• Star Wars Expanded Universe: Ulic Qel-Droma had an arc solely dedicated to his redemption. In the end he was able to make peace with himself and the people he hurt before getting shot. This was still enough to reestablish his connection to the force and let him become one with it when he died.
  • Marvel's Wonder Man is one of the luckiest examples on record; he was originally a one-shot villain who decided he couldn't go through with taking out The Avengers, and whose own powers killed him as he came to their rescue. Twelve years later, he was resurrected, and since then he's been a prominent member of various Avengers teams.
  • During Marvel's Siege story arc, Loki realizes that he's partly responsible for the return of the Void, as well as the destruction of Asgard. He attempts to help the heroes defeat the Void and is killed in the process.
    • Subverts the algorithm of deadness; he comes back, because it's Marvel, and gods can come back a thousand times.
  • An odd example from The Amazing Spider-Man: Kaine, a flawed clone of Peter Parker (a.k.a. Spider-Man), is a serial killer/assassin. However, during Grim Hunt, he disguises himself as Peter Parker, steals Spider-Man's costume, and walks into a trap set by the Kraven family for Spider-Man in order to screw up Kraven the Hunter's resurrection. It doesn't work quite as planned, as Kraven is resurrected normally (though it later turns out that he can't die), but his death does infuriate Peter to the extent that he stops holding back against them. Subverted in that two comics later, Kaine is resurrected as a spider-monster on the last page, and has to deal with the difficult process of redemption as Scarlet Spider.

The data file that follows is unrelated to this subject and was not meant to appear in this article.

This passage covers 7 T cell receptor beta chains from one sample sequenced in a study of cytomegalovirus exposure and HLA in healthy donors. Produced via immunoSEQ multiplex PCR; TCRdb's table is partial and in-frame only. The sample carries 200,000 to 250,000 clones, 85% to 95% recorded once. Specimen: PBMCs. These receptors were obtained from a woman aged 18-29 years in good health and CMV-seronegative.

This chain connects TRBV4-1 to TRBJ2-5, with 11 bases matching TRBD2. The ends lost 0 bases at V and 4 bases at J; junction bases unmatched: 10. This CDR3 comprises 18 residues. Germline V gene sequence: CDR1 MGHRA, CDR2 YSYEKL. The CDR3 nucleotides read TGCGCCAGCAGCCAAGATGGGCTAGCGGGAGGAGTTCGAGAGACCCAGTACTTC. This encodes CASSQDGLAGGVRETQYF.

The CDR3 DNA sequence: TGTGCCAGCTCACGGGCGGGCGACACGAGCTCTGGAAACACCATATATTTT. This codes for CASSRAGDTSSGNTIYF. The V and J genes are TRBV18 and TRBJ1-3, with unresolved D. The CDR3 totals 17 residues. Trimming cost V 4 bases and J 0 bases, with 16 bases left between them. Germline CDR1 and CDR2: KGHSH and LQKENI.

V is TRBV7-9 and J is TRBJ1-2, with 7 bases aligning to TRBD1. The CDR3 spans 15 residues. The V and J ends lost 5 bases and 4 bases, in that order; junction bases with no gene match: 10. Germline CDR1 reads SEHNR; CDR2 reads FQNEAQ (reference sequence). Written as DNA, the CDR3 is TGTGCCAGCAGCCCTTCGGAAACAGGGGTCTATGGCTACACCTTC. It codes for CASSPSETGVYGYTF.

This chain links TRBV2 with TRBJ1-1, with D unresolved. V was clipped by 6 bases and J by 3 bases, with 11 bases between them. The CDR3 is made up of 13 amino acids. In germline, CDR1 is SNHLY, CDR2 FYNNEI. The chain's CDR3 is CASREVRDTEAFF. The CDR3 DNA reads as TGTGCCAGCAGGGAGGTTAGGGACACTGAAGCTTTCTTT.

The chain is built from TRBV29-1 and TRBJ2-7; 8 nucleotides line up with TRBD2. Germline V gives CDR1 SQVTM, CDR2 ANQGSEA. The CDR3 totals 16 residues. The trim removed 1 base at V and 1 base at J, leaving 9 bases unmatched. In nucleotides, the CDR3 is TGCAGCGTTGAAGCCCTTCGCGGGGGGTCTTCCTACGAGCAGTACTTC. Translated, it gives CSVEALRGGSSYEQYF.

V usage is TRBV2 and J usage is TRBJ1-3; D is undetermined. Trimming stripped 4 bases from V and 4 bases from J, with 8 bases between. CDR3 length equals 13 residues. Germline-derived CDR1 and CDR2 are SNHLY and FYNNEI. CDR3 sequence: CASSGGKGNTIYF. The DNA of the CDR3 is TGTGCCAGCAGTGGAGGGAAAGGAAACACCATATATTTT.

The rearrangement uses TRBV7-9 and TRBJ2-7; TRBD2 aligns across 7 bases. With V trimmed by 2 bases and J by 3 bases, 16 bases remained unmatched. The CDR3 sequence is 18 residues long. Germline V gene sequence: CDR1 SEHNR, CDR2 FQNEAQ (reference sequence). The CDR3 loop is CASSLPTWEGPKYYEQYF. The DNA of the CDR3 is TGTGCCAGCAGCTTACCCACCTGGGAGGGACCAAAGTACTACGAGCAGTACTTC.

• Incredible Hulk:
    • In the Hulk's very first appearance, he was captured by Yuri Topolov, the Gargoyle, a Soviet scientist who had been mutated into a big-headed dwarf. However, when the Gargoyle found that the Hulk had reverted to Bruce Banner, he lamented the loss of his own normalcy. Banner decided to use his own genius to cure Topolov, who responded by ensuring Banner's safe return to America while destroying his own base, taking himself and his Soviet handlers out in the process. Unfortunately, his son Kondrati took the wrong lesson from Yuri's sacrifice, deciding to blame the Hulk and the State for his father's death.
    • Fall of The Hulks, Samson sacrifices himself to help drain the gamma energy from the hulked-out heroes before it kills them.